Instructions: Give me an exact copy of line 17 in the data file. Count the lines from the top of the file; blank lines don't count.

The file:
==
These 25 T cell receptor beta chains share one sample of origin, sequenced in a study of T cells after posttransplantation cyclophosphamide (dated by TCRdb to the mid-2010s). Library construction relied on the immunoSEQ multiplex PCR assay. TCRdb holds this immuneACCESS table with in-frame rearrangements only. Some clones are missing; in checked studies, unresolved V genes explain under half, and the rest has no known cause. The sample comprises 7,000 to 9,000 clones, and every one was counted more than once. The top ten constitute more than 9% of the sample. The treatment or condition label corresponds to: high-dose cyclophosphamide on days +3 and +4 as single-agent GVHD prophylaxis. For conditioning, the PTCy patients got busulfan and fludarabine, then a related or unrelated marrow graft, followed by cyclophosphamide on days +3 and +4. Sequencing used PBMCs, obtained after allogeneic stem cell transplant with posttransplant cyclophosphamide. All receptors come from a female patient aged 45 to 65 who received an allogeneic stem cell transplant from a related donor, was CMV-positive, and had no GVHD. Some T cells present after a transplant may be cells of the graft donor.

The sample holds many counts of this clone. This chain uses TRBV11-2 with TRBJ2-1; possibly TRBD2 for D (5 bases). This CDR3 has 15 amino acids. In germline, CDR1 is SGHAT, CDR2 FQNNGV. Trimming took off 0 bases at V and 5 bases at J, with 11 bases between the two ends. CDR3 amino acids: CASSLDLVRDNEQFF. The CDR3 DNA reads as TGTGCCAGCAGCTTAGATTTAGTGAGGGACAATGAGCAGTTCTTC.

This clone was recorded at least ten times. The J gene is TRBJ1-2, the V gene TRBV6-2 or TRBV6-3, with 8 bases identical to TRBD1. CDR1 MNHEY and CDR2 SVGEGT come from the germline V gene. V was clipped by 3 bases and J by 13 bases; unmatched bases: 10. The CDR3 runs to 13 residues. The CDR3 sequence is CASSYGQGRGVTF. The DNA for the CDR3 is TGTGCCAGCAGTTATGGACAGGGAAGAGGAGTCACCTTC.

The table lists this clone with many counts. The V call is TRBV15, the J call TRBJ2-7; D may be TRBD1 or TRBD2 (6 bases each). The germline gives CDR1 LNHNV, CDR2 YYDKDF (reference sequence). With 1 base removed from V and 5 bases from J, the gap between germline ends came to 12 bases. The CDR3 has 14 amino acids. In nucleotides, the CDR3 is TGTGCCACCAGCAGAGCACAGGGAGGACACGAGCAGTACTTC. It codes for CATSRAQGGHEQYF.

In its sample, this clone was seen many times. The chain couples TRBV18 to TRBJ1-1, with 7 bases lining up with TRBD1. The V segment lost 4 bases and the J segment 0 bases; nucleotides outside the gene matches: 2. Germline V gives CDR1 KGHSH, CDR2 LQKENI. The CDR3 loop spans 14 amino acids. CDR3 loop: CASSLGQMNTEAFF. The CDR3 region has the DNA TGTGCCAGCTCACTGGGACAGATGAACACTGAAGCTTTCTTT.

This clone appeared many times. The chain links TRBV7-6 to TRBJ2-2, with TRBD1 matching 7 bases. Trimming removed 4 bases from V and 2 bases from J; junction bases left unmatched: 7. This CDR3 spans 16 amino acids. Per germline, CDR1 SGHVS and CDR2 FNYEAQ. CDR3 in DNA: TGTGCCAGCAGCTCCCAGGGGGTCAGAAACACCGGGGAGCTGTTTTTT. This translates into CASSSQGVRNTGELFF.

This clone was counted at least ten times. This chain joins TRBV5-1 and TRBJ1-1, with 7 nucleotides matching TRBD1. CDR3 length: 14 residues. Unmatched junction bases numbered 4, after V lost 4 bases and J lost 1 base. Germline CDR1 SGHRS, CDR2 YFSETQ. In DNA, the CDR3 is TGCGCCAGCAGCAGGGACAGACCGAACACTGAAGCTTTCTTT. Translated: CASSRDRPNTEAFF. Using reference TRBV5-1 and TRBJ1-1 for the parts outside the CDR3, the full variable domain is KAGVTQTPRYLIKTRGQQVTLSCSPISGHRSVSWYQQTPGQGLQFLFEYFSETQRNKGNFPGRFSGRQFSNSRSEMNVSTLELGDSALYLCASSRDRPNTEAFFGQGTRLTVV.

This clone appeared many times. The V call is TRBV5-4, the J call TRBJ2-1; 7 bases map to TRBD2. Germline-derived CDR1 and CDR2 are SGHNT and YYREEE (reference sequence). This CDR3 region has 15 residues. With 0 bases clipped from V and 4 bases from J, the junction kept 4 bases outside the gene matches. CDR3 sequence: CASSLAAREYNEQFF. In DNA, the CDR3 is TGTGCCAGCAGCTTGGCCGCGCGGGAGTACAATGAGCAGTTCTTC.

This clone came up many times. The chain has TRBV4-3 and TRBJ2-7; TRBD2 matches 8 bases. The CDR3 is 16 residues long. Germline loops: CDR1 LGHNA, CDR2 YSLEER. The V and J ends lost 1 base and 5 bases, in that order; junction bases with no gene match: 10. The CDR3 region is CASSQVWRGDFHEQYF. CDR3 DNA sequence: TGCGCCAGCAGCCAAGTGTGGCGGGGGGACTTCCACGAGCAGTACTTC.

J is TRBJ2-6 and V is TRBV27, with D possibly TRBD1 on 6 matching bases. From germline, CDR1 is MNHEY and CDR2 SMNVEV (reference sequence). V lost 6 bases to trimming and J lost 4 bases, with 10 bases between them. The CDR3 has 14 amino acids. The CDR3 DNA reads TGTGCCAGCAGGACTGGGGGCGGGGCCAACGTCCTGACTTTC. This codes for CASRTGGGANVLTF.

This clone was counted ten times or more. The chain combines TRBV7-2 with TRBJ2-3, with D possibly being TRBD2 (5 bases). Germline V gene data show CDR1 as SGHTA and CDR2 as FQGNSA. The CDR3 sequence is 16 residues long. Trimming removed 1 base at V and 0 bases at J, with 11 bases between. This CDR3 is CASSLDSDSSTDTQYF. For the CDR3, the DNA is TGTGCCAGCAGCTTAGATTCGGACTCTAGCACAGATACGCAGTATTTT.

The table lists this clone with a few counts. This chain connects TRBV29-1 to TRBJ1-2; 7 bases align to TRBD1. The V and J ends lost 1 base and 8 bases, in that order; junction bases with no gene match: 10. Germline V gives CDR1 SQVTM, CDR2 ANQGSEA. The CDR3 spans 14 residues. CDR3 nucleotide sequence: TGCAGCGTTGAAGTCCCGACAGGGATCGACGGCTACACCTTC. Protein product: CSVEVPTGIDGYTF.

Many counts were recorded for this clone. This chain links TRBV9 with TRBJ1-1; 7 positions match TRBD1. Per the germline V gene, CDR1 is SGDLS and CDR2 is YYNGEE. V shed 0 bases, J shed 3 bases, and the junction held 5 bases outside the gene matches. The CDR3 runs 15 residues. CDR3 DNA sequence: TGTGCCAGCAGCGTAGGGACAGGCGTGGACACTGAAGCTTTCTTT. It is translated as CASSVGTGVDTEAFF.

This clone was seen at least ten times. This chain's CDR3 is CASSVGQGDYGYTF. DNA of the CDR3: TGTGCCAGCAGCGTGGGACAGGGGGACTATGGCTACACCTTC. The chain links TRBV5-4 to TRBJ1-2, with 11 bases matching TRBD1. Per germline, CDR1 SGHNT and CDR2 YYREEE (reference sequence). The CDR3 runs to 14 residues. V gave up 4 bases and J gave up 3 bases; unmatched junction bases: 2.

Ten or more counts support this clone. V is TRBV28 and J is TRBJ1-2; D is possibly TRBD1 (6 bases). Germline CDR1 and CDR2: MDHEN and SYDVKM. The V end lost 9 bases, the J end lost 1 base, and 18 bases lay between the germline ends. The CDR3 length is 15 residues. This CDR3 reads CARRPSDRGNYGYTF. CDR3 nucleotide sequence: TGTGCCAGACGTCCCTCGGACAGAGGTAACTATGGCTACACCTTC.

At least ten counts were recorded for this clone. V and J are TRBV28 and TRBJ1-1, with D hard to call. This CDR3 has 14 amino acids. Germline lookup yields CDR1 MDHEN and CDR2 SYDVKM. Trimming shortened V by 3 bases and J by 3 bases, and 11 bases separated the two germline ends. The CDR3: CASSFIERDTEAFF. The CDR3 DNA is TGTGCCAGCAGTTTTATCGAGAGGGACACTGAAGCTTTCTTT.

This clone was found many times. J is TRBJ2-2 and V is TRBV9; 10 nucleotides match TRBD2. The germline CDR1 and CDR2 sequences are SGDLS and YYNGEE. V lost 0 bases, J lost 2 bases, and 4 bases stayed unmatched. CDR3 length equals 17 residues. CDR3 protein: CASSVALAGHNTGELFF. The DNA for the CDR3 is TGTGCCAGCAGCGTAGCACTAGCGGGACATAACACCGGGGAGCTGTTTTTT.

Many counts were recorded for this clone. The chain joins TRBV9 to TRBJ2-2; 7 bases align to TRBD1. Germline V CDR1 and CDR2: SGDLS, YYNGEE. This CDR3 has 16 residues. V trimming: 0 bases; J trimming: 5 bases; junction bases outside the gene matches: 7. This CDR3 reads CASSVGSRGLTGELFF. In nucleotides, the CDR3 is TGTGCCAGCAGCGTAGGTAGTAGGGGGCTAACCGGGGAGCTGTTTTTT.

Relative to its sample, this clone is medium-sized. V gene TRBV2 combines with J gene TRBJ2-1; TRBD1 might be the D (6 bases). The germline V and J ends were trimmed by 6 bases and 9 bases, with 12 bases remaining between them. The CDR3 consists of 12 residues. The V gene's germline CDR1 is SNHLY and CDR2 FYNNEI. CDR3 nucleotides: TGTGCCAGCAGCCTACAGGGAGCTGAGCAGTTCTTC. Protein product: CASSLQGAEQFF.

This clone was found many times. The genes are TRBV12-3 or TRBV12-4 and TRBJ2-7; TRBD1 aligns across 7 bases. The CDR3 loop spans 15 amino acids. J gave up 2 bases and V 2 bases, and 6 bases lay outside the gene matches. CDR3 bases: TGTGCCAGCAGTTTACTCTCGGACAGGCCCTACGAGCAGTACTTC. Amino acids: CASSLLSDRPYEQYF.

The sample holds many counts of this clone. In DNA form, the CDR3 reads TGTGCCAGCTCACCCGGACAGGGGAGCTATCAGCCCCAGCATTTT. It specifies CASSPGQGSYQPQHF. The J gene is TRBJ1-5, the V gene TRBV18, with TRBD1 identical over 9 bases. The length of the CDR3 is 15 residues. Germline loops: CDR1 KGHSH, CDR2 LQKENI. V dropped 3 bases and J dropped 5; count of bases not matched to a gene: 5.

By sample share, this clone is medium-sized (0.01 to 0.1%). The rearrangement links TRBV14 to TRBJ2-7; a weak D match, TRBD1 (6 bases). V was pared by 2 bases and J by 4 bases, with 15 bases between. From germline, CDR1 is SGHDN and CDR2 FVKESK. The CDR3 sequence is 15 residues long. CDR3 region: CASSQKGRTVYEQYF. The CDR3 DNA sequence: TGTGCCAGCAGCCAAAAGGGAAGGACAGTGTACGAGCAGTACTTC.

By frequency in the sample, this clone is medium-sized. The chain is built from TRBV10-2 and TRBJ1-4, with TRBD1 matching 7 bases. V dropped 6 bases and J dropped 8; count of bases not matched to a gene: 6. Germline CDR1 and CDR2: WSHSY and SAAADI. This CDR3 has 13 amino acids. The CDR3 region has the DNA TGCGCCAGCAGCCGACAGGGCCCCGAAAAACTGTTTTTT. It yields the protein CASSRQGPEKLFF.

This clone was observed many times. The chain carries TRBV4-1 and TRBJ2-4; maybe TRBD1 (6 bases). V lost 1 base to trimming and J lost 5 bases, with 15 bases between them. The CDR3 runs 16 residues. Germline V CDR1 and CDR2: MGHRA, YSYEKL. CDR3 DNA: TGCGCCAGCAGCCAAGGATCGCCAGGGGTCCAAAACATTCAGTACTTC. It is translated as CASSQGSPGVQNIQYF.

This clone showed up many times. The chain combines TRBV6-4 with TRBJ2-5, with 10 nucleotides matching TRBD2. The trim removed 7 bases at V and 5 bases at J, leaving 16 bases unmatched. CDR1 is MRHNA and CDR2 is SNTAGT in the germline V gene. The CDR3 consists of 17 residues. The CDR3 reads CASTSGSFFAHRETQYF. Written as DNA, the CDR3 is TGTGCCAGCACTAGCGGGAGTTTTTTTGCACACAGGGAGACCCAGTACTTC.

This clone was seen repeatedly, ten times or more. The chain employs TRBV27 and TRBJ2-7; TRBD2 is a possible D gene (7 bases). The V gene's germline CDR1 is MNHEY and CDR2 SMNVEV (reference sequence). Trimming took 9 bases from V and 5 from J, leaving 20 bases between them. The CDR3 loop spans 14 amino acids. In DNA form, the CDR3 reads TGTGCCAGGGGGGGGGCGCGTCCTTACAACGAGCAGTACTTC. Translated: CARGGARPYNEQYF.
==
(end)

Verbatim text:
This clone was found many times. J is TRBJ2-2 and V is TRBV9; 10 nucleotides match TRBD2. The germline CDR1 and CDR2 sequences are SGDLS and YYNGEE. V lost 0 bases, J lost 2 bases, and 4 bases stayed unmatched. CDR3 length equals 17 residues. CDR3 protein: CASSVALAGHNTGELFF. The DNA for the CDR3 is TGTGCCAGCAGCGTAGCACTAGCGGGACATAACACCGGGGAGCTGTTTTTT.